By Tech. Sgt. Anthony Nelson Jr.
Secretary of the Air Force Public Affairs Command Information
What is history? What I remember from school is history is the study of past events; events such as the War of 1812, the fall of Adolf Hitler and the dropping of the atomic bomb by the Enola Gay. History is written documentation of events, people and places most of the time from eyewitness accounts.
Being an Air Force photojournalist, it is my responsibility to document, photograph and tell the Air Force story. In this particular case, the Air Force story was living, breathing and walking right before my eyes. On this day, I was exposed to history in a brand-new way.
I had the opportunity to spend some time photographing and interviewing a 96-year-old World War II veteran, retired Maj. Louis Tornabene, at his home in Charlottesville, Virginia. Tornabene was awarded the Air Medal in 1946 for his work as a flight engineer on the top-secret Manhattan Project, but didn’t receive one at that time because of a shortage of medals. On April 29, 2015, almost 70 years later, the Air Force formally presented Tornabene the medal during a ceremony at the Hall of Heroes in the Judge Advocate General’s Legal Center and School at the University of Virginia.
These were some of the emotions I felt working on the Air Force public affairs team covering the Doolittle Tokyo Raiders’ Congressional Gold Medal ceremony April 18 at the National Museum of the United States Air Force at Wright-Patterson Air Force Base, Ohio.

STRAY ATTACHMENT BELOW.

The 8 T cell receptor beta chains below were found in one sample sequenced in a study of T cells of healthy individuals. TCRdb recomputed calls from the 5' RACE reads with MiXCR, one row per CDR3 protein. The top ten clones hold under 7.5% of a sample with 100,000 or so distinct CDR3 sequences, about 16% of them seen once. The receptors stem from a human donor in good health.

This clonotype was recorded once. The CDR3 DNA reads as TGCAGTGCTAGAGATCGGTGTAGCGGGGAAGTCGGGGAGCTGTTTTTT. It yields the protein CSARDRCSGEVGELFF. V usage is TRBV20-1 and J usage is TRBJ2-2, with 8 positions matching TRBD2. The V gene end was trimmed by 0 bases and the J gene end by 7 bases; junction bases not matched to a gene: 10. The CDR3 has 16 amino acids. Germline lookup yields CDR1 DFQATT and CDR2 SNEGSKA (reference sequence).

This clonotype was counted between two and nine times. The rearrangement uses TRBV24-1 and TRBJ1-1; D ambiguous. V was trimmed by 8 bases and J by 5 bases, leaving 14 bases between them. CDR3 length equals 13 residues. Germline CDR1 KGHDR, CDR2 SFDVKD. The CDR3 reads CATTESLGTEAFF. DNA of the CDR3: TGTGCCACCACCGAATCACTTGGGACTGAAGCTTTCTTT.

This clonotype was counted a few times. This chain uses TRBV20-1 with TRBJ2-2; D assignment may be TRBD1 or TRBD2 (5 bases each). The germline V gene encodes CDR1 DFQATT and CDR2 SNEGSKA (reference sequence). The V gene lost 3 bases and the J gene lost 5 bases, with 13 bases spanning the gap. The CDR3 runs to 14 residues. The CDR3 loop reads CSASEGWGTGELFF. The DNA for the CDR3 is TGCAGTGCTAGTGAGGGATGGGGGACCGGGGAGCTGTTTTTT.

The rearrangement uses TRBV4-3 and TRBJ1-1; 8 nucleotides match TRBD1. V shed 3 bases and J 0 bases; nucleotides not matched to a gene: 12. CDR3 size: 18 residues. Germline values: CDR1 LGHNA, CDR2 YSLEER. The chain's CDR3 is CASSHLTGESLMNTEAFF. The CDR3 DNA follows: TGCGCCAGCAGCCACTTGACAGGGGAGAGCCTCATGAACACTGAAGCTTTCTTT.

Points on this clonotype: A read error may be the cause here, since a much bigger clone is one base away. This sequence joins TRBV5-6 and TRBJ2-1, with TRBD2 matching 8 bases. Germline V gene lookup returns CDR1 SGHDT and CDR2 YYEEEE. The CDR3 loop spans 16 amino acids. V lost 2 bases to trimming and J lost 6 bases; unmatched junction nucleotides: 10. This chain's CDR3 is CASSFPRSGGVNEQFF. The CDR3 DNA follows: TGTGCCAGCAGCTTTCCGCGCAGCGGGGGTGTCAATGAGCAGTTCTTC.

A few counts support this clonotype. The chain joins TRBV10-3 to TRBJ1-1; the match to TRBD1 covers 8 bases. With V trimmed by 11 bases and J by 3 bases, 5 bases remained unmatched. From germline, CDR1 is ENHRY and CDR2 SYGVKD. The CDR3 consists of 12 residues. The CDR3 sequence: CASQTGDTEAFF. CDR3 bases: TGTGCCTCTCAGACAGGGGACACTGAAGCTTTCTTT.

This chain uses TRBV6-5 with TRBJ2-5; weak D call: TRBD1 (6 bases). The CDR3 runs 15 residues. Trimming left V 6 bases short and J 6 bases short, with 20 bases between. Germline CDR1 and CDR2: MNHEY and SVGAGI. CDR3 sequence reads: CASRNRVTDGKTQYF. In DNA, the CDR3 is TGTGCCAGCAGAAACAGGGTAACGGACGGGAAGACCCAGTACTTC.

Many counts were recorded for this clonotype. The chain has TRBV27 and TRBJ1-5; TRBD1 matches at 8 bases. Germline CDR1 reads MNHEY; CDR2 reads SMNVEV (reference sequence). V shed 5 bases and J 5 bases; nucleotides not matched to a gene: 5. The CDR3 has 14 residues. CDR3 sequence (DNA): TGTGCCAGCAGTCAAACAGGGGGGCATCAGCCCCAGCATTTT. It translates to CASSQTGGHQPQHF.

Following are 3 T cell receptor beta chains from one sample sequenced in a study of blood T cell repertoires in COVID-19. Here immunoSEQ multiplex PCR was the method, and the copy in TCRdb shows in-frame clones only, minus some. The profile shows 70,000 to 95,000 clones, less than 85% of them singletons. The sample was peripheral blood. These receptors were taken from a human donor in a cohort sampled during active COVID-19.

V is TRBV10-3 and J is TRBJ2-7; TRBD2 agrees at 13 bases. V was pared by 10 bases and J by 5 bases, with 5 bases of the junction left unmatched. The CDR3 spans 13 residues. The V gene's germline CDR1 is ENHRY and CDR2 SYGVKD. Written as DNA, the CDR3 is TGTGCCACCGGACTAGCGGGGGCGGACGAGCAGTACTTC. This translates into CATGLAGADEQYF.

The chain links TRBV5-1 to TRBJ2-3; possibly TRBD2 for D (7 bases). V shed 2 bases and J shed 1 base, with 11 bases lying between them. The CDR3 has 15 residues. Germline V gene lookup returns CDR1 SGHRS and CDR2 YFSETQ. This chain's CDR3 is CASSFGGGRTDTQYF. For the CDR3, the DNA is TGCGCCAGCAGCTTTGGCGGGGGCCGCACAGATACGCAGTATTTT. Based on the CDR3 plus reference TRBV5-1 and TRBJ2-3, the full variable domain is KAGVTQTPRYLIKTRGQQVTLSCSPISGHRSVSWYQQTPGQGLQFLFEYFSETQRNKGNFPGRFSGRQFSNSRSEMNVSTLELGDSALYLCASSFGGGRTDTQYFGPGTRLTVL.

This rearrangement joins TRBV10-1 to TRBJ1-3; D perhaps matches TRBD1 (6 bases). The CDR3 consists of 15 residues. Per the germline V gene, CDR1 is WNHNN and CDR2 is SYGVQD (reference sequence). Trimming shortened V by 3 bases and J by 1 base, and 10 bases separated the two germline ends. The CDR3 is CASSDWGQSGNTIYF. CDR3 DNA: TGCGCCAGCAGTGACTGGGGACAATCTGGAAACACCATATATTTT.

My job that day was pretty straightforward — write social media posts and share imagery from the event to educate and inform the public about the significant contributions of these American heroes. When the day arrived, I was prepared to go out and perform my duties. But, I was unprepared for how awestruck I would be seeing the last two Doolittle Tokyo Raiders take their place of honor on the Wright-Patterson flightline as their Congressional Gold Medal was flown onto the base by a vintage B-25 bomber, the same aircraft used during the Doolittle Raid in 1942.
By Staff Sgt. Jarrod Chavana
Air Force Public Affairs Agency
Since the conception of war planes, Airmen have figured out ways to personalize these aircraft and make them their own. During World War I, the artwork focused on squadron pride. During World War II and beyond, these paintings became more intricate and personal. I would call some of them masterpieces because they reflect the creativity and craftsmanship of the pilots and aircrew who flew these aircraft. During World War II, some Airmen and artists would make additional money and boost morale by incorporating these murals onto the noses or bodies of aircraft.
I thought I would go through some of the Air Force’s archives and find some great examples and share them with you. I will say, some of the nose art from World War II and later could make our mothers blush.
By Ken LaRock
National Museum of the U.S. Air Force
The Restoration Division at the National Museum of the U.S. Air Force is currently restoring a Stearman PT-13D Kaydet aircraft, a standard primary trainer flown by the U.S. and several Allied nations during the late 1930s and World War II. Plans call for this PT-13D to be part of an expanded Tuskegee Airman exhibit in the World War II Gallery to represent flight training during the war.